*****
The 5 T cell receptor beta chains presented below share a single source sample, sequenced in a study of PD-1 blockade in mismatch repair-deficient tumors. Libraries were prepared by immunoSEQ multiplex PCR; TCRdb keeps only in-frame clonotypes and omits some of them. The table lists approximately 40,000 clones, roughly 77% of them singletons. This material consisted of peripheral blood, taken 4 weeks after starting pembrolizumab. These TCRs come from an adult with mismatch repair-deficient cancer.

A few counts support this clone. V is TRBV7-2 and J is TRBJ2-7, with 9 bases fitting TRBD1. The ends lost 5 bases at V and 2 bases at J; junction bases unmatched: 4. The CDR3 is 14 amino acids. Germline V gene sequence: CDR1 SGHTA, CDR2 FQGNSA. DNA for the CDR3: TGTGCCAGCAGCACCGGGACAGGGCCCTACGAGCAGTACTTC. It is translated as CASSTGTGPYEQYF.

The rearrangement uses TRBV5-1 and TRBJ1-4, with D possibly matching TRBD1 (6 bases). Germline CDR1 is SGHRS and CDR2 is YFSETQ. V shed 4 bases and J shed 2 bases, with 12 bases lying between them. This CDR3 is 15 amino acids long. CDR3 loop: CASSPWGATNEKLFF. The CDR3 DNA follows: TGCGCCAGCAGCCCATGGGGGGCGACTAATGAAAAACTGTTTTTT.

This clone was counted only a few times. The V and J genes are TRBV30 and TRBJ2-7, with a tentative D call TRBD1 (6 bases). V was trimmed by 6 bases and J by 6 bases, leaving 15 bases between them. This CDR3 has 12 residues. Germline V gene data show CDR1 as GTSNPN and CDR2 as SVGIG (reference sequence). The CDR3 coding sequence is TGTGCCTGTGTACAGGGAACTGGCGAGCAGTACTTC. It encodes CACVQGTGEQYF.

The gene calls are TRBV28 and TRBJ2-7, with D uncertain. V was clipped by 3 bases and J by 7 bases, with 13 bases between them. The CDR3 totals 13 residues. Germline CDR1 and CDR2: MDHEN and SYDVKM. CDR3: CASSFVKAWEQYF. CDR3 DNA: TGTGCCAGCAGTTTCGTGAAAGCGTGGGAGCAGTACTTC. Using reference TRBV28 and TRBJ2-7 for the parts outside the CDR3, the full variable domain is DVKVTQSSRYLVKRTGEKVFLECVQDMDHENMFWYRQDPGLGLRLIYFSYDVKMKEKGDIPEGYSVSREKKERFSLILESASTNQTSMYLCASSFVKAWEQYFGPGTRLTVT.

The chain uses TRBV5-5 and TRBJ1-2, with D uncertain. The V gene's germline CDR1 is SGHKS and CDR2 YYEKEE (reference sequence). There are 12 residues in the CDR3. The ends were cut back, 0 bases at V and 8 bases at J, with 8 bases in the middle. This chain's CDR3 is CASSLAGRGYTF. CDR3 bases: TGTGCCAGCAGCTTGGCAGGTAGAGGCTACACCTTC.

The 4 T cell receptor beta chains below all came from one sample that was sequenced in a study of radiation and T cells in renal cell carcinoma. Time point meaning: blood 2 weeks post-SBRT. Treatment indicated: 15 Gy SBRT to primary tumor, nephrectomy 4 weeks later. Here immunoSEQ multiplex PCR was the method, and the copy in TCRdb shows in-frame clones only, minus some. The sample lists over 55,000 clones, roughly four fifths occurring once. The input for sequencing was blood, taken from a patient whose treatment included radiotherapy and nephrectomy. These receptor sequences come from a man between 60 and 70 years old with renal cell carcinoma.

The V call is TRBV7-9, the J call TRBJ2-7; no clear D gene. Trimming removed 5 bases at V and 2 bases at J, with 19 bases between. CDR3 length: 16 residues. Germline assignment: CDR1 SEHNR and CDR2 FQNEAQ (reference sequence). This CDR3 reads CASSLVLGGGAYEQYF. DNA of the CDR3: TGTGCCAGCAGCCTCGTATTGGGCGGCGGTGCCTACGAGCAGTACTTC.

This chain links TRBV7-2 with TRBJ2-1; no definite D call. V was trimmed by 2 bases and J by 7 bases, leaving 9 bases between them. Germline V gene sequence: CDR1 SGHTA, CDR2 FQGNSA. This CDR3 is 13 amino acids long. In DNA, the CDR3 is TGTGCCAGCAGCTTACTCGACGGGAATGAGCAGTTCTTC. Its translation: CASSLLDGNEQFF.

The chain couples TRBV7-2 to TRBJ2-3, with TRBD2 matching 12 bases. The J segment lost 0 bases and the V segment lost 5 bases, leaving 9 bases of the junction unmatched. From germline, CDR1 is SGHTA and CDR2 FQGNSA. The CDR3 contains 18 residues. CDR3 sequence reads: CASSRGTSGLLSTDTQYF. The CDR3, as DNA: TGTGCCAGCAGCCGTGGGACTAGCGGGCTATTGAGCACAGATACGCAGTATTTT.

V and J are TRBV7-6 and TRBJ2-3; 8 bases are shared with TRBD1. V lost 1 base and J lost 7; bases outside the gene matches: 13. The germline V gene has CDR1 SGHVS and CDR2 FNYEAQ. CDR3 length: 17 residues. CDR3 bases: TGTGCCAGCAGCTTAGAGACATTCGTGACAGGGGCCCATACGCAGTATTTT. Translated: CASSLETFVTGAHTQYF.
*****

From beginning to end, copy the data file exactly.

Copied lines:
The 5 T cell receptor beta chains presented below share a single source sample, sequenced in a study of PD-1 blockade in mismatch repair-deficient tumors. Libraries were prepared by immunoSEQ multiplex PCR; TCRdb keeps only in-frame clonotypes and omits some of them. The table lists approximately 40,000 clones, roughly 77% of them singletons. This material consisted of peripheral blood, taken 4 weeks after starting pembrolizumab. These TCRs come from an adult with mismatch repair-deficient cancer.

A few counts support this clone. V is TRBV7-2 and J is TRBJ2-7, with 9 bases fitting TRBD1. The ends lost 5 bases at V and 2 bases at J; junction bases unmatched: 4. The CDR3 is 14 amino acids. Germline V gene sequence: CDR1 SGHTA, CDR2 FQGNSA. DNA for the CDR3: TGTGCCAGCAGCACCGGGACAGGGCCCTACGAGCAGTACTTC. It is translated as CASSTGTGPYEQYF.

The rearrangement uses TRBV5-1 and TRBJ1-4, with D possibly matching TRBD1 (6 bases). Germline CDR1 is SGHRS and CDR2 is YFSETQ. V shed 4 bases and J shed 2 bases, with 12 bases lying between them. This CDR3 is 15 amino acids long. CDR3 loop: CASSPWGATNEKLFF. The CDR3 DNA follows: TGCGCCAGCAGCCCATGGGGGGCGACTAATGAAAAACTGTTTTTT.

This clone was counted only a few times. The V and J genes are TRBV30 and TRBJ2-7, with a tentative D call TRBD1 (6 bases). V was trimmed by 6 bases and J by 6 bases, leaving 15 bases between them. This CDR3 has 12 residues. Germline V gene data show CDR1 as GTSNPN and CDR2 as SVGIG (reference sequence). The CDR3 coding sequence is TGTGCCTGTGTACAGGGAACTGGCGAGCAGTACTTC. It encodes CACVQGTGEQYF.

The gene calls are TRBV28 and TRBJ2-7, with D uncertain. V was clipped by 3 bases and J by 7 bases, with 13 bases between them. The CDR3 totals 13 residues. Germline CDR1 and CDR2: MDHEN and SYDVKM. CDR3: CASSFVKAWEQYF. CDR3 DNA: TGTGCCAGCAGTTTCGTGAAAGCGTGGGAGCAGTACTTC. Using reference TRBV28 and TRBJ2-7 for the parts outside the CDR3, the full variable domain is DVKVTQSSRYLVKRTGEKVFLECVQDMDHENMFWYRQDPGLGLRLIYFSYDVKMKEKGDIPEGYSVSREKKERFSLILESASTNQTSMYLCASSFVKAWEQYFGPGTRLTVT.

The chain uses TRBV5-5 and TRBJ1-2, with D uncertain. The V gene's germline CDR1 is SGHKS and CDR2 YYEKEE (reference sequence). There are 12 residues in the CDR3. The ends were cut back, 0 bases at V and 8 bases at J, with 8 bases in the middle. This chain's CDR3 is CASSLAGRGYTF. CDR3 bases: TGTGCCAGCAGCTTGGCAGGTAGAGGCTACACCTTC.

The 4 T cell receptor beta chains below all came from one sample that was sequenced in a study of radiation and T cells in renal cell carcinoma. Time point meaning: blood 2 weeks post-SBRT. Treatment indicated: 15 Gy SBRT to primary tumor, nephrectomy 4 weeks later. Here immunoSEQ multiplex PCR was the method, and the copy in TCRdb shows in-frame clones only, minus some. The sample lists over 55,000 clones, roughly four fifths occurring once. The input for sequencing was blood, taken from a patient whose treatment included radiotherapy and nephrectomy. These receptor sequences come from a man between 60 and 70 years old with renal cell carcinoma.

The V call is TRBV7-9, the J call TRBJ2-7; no clear D gene. Trimming removed 5 bases at V and 2 bases at J, with 19 bases between. CDR3 length: 16 residues. Germline assignment: CDR1 SEHNR and CDR2 FQNEAQ (reference sequence). This CDR3 reads CASSLVLGGGAYEQYF. DNA of the CDR3: TGTGCCAGCAGCCTCGTATTGGGCGGCGGTGCCTACGAGCAGTACTTC.

This chain links TRBV7-2 with TRBJ2-1; no definite D call. V was trimmed by 2 bases and J by 7 bases, leaving 9 bases between them. Germline V gene sequence: CDR1 SGHTA, CDR2 FQGNSA. This CDR3 is 13 amino acids long. In DNA, the CDR3 is TGTGCCAGCAGCTTACTCGACGGGAATGAGCAGTTCTTC. Its translation: CASSLLDGNEQFF.

The chain couples TRBV7-2 to TRBJ2-3, with TRBD2 matching 12 bases. The J segment lost 0 bases and the V segment lost 5 bases, leaving 9 bases of the junction unmatched. From germline, CDR1 is SGHTA and CDR2 FQGNSA. The CDR3 contains 18 residues. CDR3 sequence reads: CASSRGTSGLLSTDTQYF. The CDR3, as DNA: TGTGCCAGCAGCCGTGGGACTAGCGGGCTATTGAGCACAGATACGCAGTATTTT.

V and J are TRBV7-6 and TRBJ2-3; 8 bases are shared with TRBD1. V lost 1 base and J lost 7; bases outside the gene matches: 13. The germline V gene has CDR1 SGHVS and CDR2 FNYEAQ. CDR3 length: 17 residues. CDR3 bases: TGTGCCAGCAGCTTAGAGACATTCGTGACAGGGGCCCATACGCAGTATTTT. Translated: CASSLETFVTGAHTQYF.